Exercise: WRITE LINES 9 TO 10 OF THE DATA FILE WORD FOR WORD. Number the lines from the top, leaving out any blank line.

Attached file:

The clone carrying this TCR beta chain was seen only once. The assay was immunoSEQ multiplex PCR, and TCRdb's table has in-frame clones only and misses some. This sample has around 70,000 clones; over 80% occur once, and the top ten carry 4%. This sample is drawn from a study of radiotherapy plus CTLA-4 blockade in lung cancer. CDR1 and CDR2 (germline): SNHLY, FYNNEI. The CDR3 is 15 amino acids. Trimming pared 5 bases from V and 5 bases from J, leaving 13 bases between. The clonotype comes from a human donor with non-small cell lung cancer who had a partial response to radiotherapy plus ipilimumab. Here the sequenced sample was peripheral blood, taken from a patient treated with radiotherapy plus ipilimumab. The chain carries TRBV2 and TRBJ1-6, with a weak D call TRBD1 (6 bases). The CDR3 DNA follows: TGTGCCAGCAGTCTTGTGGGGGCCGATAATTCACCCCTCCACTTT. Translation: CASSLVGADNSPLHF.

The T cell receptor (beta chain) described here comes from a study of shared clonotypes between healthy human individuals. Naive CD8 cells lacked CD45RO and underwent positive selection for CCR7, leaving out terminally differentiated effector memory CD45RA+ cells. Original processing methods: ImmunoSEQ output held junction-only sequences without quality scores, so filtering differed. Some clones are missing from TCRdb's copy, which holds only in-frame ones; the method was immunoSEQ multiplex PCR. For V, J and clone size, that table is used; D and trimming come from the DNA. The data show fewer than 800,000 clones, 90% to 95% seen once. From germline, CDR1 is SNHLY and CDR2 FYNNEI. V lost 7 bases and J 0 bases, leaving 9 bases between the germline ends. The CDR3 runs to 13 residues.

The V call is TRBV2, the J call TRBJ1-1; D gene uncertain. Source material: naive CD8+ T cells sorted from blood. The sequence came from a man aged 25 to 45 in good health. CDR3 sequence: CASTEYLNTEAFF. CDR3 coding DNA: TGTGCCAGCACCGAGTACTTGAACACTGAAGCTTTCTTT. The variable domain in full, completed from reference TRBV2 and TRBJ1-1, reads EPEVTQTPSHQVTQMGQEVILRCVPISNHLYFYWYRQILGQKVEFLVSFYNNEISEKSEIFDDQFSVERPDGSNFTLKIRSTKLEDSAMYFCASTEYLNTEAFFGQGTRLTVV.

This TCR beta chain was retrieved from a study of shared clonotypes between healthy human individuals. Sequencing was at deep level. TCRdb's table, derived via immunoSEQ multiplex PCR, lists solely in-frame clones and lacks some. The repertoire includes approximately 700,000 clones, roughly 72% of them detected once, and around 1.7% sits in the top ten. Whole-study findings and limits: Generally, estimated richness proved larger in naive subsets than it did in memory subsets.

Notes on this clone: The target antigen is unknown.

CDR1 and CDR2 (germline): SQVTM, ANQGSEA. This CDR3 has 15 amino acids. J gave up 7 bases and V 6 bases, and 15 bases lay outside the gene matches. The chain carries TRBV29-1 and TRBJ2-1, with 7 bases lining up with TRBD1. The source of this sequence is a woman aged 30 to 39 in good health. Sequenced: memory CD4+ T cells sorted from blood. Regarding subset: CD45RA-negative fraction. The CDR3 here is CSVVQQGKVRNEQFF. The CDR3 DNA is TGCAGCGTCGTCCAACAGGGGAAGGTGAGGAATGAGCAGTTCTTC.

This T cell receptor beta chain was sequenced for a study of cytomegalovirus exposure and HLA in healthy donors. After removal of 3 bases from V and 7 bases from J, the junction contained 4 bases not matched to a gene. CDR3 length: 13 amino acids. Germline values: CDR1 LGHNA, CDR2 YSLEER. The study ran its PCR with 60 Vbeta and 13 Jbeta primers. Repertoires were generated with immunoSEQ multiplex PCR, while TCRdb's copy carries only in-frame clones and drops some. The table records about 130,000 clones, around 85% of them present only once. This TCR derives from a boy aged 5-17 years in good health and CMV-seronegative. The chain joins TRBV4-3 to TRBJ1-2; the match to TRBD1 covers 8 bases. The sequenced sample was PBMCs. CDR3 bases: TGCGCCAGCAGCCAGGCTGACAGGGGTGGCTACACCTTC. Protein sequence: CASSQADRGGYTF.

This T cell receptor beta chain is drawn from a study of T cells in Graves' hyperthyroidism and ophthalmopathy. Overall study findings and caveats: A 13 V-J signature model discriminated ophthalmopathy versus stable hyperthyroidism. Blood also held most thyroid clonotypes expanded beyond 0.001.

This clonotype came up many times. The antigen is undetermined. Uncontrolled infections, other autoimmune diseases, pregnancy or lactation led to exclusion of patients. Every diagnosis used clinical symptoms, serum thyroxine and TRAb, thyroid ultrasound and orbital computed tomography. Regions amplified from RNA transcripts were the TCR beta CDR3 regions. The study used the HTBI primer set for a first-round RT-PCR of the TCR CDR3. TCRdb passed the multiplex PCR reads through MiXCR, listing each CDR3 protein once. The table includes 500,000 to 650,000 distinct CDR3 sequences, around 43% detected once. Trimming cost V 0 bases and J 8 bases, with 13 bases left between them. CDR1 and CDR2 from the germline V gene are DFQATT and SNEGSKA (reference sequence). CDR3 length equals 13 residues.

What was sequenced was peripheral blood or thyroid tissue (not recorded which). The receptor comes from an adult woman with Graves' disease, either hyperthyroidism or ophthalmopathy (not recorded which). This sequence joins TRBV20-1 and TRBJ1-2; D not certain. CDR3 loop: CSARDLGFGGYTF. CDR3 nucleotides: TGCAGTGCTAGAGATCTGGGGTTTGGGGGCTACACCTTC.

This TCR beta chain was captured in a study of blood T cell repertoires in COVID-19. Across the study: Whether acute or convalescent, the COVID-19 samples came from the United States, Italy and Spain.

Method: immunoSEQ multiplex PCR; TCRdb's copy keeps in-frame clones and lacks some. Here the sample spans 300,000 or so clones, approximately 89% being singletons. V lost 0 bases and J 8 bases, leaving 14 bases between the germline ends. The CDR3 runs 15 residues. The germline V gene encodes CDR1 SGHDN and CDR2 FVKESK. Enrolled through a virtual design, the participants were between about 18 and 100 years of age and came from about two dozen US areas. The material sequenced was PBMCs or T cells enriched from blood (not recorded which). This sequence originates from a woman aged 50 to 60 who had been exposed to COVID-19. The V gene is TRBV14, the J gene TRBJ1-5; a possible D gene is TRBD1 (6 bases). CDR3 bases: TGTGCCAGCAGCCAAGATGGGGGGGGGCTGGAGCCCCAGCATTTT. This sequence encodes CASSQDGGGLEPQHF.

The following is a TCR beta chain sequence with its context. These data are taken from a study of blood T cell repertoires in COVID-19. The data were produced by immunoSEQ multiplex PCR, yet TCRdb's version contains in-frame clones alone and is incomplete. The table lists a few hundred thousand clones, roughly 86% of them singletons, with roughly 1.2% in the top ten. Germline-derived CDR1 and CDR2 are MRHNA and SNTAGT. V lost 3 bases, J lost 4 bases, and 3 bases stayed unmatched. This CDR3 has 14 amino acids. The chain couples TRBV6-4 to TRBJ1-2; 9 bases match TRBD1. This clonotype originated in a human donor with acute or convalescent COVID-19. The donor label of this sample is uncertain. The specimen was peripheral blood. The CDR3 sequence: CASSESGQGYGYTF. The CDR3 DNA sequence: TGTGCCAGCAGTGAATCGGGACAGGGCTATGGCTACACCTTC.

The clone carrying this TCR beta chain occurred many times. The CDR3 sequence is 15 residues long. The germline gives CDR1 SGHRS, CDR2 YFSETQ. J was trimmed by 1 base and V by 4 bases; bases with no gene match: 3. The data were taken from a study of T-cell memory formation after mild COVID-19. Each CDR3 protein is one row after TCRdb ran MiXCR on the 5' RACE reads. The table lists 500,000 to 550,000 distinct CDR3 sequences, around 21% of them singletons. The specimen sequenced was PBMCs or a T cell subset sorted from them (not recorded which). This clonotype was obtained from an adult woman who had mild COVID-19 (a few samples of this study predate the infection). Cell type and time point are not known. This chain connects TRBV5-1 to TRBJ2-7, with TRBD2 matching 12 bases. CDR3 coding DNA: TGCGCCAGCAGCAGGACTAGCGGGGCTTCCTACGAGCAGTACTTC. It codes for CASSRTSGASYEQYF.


This clonotype came up many times. The antigen is undetermined. Uncontrolled infections, other autoimmune diseases, pregnancy or lactation led to exclusion of patients. Every diagnosis used clinical symptoms, serum thyroxine and TRAb, thyroid ultrasound and orbital computed tomography. Regions amplified from RNA transcripts were the TCR beta CDR3 regions. The study used the HTBI primer set for a first-round RT-PCR of the TCR CDR3. TCRdb passed the multiplex PCR reads through MiXCR, listing each CDR3 protein once. The table includes 500,000 to 650,000 distinct CDR3 sequences, around 43% detected once. Trimming cost V 0 bases and J 8 bases, with 13 bases left between them. CDR1 and CDR2 from the germline V gene are DFQATT and SNEGSKA (reference sequence). CDR3 length equals 13 residues.

What was sequenced was peripheral blood or thyroid tissue (not recorded which). The receptor comes from an adult woman with Graves' disease, either hyperthyroidism or ophthalmopathy (not recorded which). This sequence joins TRBV20-1 and TRBJ1-2; D not certain. CDR3 loop: CSARDLGFGGYTF. CDR3 nucleotides: TGCAGTGCTAGAGATCTGGGGTTTGGGGGCTACACCTTC.